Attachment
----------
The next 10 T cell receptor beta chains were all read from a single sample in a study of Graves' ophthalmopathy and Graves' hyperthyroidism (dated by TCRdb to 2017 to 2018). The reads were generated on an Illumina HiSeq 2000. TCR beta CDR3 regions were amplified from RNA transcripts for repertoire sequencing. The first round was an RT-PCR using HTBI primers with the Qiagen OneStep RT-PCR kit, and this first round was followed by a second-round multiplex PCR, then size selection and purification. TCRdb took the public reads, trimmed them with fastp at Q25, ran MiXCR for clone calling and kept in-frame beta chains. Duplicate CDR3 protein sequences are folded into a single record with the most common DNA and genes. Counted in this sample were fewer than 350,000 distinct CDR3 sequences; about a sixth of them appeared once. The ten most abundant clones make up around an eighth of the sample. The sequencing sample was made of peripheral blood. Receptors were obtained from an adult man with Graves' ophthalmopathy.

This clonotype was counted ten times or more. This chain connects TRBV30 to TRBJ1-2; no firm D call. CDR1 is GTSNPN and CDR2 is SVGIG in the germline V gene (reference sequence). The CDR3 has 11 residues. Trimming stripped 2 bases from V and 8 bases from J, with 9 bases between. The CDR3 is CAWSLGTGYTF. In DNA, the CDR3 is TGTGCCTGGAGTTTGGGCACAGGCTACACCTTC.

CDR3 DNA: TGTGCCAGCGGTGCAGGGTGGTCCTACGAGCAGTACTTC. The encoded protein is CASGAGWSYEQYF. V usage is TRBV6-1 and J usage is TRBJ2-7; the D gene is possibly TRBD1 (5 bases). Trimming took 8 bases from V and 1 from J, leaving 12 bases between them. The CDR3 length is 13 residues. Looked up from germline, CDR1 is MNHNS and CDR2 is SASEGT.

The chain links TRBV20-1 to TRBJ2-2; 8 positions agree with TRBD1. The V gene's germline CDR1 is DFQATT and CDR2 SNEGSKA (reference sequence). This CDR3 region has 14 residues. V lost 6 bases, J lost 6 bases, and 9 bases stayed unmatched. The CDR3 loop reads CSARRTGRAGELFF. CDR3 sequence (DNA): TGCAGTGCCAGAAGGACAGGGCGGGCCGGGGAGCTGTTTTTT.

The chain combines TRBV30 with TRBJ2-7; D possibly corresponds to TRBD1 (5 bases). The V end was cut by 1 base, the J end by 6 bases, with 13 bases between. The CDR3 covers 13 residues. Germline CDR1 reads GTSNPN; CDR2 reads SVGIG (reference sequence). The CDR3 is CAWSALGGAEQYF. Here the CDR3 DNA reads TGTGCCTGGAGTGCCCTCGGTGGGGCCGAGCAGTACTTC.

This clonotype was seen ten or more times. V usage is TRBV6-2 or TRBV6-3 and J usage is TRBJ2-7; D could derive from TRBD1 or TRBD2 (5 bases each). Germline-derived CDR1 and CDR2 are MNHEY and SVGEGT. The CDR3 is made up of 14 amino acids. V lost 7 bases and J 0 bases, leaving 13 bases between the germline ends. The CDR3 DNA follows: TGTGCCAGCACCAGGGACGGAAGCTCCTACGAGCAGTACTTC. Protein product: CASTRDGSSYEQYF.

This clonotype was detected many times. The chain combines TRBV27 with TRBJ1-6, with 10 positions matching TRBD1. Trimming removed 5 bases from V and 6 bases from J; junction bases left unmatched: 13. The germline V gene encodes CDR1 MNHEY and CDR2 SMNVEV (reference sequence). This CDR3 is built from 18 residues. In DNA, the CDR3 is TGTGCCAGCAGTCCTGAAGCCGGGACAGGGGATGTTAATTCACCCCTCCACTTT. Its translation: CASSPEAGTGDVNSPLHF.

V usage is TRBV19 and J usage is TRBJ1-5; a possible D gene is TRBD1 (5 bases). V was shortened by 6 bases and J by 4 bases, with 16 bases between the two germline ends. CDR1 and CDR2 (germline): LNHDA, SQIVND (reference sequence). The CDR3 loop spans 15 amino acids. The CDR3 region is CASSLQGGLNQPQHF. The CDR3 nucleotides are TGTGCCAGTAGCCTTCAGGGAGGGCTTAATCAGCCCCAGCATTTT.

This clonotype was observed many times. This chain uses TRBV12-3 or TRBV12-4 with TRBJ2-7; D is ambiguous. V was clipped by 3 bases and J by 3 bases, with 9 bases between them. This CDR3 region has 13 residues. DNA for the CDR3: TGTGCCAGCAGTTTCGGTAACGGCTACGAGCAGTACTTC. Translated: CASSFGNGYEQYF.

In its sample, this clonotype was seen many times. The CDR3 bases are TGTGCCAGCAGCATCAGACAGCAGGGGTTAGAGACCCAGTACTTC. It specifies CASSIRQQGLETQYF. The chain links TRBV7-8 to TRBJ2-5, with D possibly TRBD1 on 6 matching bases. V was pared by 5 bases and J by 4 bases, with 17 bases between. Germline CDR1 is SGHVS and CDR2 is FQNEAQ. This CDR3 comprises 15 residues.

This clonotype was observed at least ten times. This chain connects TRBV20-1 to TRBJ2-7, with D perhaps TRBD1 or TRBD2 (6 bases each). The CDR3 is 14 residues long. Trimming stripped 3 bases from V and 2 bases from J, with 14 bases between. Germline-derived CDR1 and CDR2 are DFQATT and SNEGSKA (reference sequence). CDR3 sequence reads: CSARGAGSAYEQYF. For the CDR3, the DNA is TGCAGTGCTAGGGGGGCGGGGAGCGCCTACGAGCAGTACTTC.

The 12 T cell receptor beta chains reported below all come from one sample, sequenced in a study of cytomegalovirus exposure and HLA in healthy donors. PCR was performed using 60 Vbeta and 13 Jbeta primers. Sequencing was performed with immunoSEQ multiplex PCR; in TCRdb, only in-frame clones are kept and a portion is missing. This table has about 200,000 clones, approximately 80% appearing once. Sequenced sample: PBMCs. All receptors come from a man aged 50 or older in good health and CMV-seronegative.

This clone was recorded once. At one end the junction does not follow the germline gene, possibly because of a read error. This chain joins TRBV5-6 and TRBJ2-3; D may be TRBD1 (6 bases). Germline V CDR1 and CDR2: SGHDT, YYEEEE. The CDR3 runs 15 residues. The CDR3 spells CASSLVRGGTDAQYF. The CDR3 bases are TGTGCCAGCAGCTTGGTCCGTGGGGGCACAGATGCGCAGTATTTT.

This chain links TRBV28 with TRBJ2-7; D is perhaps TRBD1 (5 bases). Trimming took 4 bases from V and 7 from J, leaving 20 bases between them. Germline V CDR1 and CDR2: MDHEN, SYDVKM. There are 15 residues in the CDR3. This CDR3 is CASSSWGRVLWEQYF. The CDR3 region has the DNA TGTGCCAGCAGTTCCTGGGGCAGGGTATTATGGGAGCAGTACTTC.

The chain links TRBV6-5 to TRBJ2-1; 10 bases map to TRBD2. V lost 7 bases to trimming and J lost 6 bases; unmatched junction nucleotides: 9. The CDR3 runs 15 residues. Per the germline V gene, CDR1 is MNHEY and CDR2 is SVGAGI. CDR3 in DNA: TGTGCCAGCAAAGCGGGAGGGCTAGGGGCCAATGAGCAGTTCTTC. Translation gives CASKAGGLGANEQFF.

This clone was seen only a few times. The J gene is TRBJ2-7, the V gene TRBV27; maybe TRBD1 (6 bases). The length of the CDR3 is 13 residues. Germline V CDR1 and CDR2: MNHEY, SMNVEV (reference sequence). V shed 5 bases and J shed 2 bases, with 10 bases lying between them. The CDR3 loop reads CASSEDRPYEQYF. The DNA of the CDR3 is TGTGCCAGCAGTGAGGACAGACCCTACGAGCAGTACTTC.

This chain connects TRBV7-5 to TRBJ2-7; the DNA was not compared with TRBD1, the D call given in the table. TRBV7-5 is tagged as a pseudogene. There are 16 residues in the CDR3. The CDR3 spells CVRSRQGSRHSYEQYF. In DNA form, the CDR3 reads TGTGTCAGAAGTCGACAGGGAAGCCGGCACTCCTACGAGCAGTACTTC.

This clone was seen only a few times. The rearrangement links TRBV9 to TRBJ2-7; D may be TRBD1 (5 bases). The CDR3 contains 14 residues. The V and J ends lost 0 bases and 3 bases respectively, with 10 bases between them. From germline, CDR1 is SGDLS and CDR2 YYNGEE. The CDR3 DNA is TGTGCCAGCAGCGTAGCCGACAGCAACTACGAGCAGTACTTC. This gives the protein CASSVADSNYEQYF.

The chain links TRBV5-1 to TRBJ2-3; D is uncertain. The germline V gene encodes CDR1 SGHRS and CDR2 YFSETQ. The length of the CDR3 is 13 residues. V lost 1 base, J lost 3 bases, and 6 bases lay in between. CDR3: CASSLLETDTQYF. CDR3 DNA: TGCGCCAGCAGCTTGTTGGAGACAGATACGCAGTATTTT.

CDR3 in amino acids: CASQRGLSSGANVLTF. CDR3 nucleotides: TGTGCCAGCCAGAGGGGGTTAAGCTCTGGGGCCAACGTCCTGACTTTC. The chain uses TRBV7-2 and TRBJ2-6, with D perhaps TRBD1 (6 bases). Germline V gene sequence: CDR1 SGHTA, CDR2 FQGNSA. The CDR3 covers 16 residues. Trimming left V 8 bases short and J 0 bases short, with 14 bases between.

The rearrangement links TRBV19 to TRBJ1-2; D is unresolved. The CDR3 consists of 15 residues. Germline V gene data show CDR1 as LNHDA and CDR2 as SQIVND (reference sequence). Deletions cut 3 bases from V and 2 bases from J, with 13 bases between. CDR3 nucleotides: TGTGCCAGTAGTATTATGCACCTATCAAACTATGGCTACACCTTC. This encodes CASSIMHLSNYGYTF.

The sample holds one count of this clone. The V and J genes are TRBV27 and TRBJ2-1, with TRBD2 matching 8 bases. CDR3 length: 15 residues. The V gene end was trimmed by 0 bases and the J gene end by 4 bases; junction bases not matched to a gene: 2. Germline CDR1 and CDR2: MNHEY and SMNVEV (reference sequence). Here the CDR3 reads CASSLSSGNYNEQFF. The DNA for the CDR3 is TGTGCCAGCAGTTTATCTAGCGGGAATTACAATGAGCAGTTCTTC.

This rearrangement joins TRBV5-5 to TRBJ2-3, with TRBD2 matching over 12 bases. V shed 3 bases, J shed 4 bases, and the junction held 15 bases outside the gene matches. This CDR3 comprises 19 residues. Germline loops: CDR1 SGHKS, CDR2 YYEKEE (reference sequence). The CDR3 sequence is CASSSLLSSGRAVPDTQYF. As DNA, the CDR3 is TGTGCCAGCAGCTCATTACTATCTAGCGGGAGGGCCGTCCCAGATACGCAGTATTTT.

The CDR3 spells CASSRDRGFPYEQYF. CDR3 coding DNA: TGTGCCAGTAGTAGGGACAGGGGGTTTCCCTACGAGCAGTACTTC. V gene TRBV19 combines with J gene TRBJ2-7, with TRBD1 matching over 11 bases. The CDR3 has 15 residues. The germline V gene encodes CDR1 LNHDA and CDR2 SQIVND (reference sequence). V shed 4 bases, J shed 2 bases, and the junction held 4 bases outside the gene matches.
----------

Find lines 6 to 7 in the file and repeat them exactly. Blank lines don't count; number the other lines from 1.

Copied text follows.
This clonotype was seen ten or more times. V usage is TRBV6-2 or TRBV6-3 and J usage is TRBJ2-7; D could derive from TRBD1 or TRBD2 (5 bases each). Germline-derived CDR1 and CDR2 are MNHEY and SVGEGT. The CDR3 is made up of 14 amino acids. V lost 7 bases and J 0 bases, leaving 13 bases between the germline ends. The CDR3 DNA follows: TGTGCCAGCACCAGGGACGGAAGCTCCTACGAGCAGTACTTC. Protein product: CASTRDGSSYEQYF.

This clonotype was detected many times. The chain combines TRBV27 with TRBJ1-6, with 10 positions matching TRBD1. Trimming removed 5 bases from V and 6 bases from J; junction bases left unmatched: 13. The germline V gene encodes CDR1 MNHEY and CDR2 SMNVEV (reference sequence). This CDR3 is built from 18 residues. In DNA, the CDR3 is TGTGCCAGCAGTCCTGAAGCCGGGACAGGGGATGTTAATTCACCCCTCCACTTT. Its translation: CASSPEAGTGDVNSPLHF.